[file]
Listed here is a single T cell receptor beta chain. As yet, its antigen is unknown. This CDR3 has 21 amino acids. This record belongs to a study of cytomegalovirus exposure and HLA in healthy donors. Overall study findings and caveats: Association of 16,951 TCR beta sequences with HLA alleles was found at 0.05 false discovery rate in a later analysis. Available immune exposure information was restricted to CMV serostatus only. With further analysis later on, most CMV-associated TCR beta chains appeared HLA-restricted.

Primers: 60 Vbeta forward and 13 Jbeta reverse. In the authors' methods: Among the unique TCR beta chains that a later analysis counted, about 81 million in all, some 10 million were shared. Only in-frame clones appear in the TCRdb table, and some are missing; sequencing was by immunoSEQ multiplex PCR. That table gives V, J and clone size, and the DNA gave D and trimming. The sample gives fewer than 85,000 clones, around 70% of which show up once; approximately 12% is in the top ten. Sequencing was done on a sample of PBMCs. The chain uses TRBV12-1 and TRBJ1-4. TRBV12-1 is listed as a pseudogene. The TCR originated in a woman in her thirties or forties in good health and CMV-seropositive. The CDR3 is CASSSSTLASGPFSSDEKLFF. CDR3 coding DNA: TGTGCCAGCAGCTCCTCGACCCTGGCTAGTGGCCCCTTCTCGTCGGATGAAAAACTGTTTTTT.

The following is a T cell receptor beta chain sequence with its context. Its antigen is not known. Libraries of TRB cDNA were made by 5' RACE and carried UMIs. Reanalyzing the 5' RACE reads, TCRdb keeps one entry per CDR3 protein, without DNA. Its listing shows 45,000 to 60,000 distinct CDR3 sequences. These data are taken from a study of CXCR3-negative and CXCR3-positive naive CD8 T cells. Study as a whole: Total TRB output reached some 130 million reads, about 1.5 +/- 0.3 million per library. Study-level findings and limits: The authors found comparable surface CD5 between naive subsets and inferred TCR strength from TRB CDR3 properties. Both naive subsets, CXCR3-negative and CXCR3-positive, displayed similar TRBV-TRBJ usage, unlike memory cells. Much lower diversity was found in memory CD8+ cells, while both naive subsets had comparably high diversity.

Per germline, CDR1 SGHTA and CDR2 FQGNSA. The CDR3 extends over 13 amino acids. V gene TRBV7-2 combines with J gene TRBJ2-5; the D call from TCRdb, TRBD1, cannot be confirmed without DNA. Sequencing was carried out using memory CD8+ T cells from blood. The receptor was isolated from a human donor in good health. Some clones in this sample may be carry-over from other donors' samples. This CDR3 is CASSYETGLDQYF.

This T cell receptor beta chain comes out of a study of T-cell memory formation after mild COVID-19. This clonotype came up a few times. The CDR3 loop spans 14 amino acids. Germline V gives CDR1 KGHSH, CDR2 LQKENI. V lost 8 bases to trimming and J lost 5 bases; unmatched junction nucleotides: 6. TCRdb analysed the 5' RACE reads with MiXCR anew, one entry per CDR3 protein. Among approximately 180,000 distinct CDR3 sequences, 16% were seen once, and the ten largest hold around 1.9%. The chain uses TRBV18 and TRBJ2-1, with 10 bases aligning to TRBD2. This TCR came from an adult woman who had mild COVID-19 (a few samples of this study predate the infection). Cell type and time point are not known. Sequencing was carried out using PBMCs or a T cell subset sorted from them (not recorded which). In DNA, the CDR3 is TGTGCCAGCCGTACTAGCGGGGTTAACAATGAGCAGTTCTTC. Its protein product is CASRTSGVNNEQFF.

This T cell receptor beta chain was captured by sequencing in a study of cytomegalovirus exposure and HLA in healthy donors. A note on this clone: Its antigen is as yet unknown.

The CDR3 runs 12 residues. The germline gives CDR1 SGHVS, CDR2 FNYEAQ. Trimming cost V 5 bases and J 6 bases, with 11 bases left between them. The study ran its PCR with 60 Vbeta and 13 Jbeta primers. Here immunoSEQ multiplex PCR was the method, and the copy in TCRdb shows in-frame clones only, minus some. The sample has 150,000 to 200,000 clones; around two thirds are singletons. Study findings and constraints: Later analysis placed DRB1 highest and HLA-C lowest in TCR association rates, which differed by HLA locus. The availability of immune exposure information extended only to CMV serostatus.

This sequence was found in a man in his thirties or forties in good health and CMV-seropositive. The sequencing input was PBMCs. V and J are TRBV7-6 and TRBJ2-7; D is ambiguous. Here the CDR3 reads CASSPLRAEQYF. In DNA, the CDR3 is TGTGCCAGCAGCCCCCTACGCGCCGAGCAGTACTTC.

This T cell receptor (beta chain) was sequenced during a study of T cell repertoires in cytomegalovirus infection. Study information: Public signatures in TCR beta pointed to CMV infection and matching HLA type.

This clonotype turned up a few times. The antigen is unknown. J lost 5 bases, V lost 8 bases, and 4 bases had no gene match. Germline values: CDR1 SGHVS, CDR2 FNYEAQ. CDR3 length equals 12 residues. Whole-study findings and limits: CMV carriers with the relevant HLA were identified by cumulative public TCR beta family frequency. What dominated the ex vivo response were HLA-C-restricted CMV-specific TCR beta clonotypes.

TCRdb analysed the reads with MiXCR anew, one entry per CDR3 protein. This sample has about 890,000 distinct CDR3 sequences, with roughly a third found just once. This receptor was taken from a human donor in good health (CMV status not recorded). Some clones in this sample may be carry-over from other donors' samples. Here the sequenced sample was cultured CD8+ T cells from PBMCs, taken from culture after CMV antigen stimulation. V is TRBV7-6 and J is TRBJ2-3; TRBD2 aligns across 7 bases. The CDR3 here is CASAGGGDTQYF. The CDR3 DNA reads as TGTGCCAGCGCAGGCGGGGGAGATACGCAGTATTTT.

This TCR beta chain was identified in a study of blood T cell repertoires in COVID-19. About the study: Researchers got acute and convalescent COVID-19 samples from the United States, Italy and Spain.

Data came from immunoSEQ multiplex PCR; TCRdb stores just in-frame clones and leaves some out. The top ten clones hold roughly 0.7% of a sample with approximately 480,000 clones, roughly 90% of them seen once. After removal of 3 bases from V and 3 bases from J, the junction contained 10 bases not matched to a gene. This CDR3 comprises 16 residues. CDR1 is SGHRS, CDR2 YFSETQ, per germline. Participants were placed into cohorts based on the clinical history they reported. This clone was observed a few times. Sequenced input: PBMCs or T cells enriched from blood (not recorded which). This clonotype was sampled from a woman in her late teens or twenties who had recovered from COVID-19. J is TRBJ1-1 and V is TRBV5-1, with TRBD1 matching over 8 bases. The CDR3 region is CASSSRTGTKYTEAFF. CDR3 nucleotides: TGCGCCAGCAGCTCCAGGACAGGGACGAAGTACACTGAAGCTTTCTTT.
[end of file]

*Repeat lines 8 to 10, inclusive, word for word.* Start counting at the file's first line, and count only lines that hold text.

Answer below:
This sequence was found in a man in his thirties or forties in good health and CMV-seropositive. The sequencing input was PBMCs. V and J are TRBV7-6 and TRBJ2-7; D is ambiguous. Here the CDR3 reads CASSPLRAEQYF. In DNA, the CDR3 is TGTGCCAGCAGCCCCCTACGCGCCGAGCAGTACTTC.

This T cell receptor (beta chain) was sequenced during a study of T cell repertoires in cytomegalovirus infection. Study information: Public signatures in TCR beta pointed to CMV infection and matching HLA type.

This clonotype turned up a few times. The antigen is unknown. J lost 5 bases, V lost 8 bases, and 4 bases had no gene match. Germline values: CDR1 SGHVS, CDR2 FNYEAQ. CDR3 length equals 12 residues. Whole-study findings and limits: CMV carriers with the relevant HLA were identified by cumulative public TCR beta family frequency. What dominated the ex vivo response were HLA-C-restricted CMV-specific TCR beta clonotypes.